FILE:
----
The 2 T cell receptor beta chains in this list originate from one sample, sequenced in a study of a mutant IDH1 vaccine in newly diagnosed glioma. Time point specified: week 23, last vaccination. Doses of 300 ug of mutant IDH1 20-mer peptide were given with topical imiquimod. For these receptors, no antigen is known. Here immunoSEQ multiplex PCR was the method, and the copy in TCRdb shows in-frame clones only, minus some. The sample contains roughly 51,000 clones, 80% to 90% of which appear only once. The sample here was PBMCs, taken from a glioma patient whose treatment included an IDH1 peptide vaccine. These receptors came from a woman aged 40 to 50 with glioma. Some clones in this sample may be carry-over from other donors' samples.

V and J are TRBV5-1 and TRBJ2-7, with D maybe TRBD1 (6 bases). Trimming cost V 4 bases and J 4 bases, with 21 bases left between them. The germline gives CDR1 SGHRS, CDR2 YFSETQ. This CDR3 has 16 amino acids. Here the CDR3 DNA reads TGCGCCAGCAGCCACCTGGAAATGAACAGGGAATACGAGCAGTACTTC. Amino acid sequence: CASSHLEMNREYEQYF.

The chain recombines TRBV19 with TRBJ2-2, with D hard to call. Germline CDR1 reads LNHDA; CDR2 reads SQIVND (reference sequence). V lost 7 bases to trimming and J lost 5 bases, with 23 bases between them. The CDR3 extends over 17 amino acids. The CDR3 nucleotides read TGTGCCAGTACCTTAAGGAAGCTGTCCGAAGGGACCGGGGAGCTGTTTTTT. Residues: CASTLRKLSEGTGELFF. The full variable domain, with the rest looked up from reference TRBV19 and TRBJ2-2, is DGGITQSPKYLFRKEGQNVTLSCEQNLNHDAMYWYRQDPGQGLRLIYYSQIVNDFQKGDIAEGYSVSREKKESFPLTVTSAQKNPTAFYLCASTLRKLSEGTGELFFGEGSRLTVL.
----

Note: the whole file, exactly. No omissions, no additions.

The 2 T cell receptor beta chains in this list originate from one sample, sequenced in a study of a mutant IDH1 vaccine in newly diagnosed glioma. Time point specified: week 23, last vaccination. Doses of 300 ug of mutant IDH1 20-mer peptide were given with topical imiquimod. For these receptors, no antigen is known. Here immunoSEQ multiplex PCR was the method, and the copy in TCRdb shows in-frame clones only, minus some. The sample contains roughly 51,000 clones, 80% to 90% of which appear only once. The sample here was PBMCs, taken from a glioma patient whose treatment included an IDH1 peptide vaccine. These receptors came from a woman aged 40 to 50 with glioma. Some clones in this sample may be carry-over from other donors' samples.

V and J are TRBV5-1 and TRBJ2-7, with D maybe TRBD1 (6 bases). Trimming cost V 4 bases and J 4 bases, with 21 bases left between them. The germline gives CDR1 SGHRS, CDR2 YFSETQ. This CDR3 has 16 amino acids. Here the CDR3 DNA reads TGCGCCAGCAGCCACCTGGAAATGAACAGGGAATACGAGCAGTACTTC. Amino acid sequence: CASSHLEMNREYEQYF.

The chain recombines TRBV19 with TRBJ2-2, with D hard to call. Germline CDR1 reads LNHDA; CDR2 reads SQIVND (reference sequence). V lost 7 bases to trimming and J lost 5 bases, with 23 bases between them. The CDR3 extends over 17 amino acids. The CDR3 nucleotides read TGTGCCAGTACCTTAAGGAAGCTGTCCGAAGGGACCGGGGAGCTGTTTTTT. Residues: CASTLRKLSEGTGELFF. The full variable domain, with the rest looked up from reference TRBV19 and TRBJ2-2, is DGGITQSPKYLFRKEGQNVTLSCEQNLNHDAMYWYRQDPGQGLRLIYYSQIVNDFQKGDIAEGYSVSREKKESFPLTVTSAQKNPTAFYLCASTLRKLSEGTGELFFGEGSRLTVL.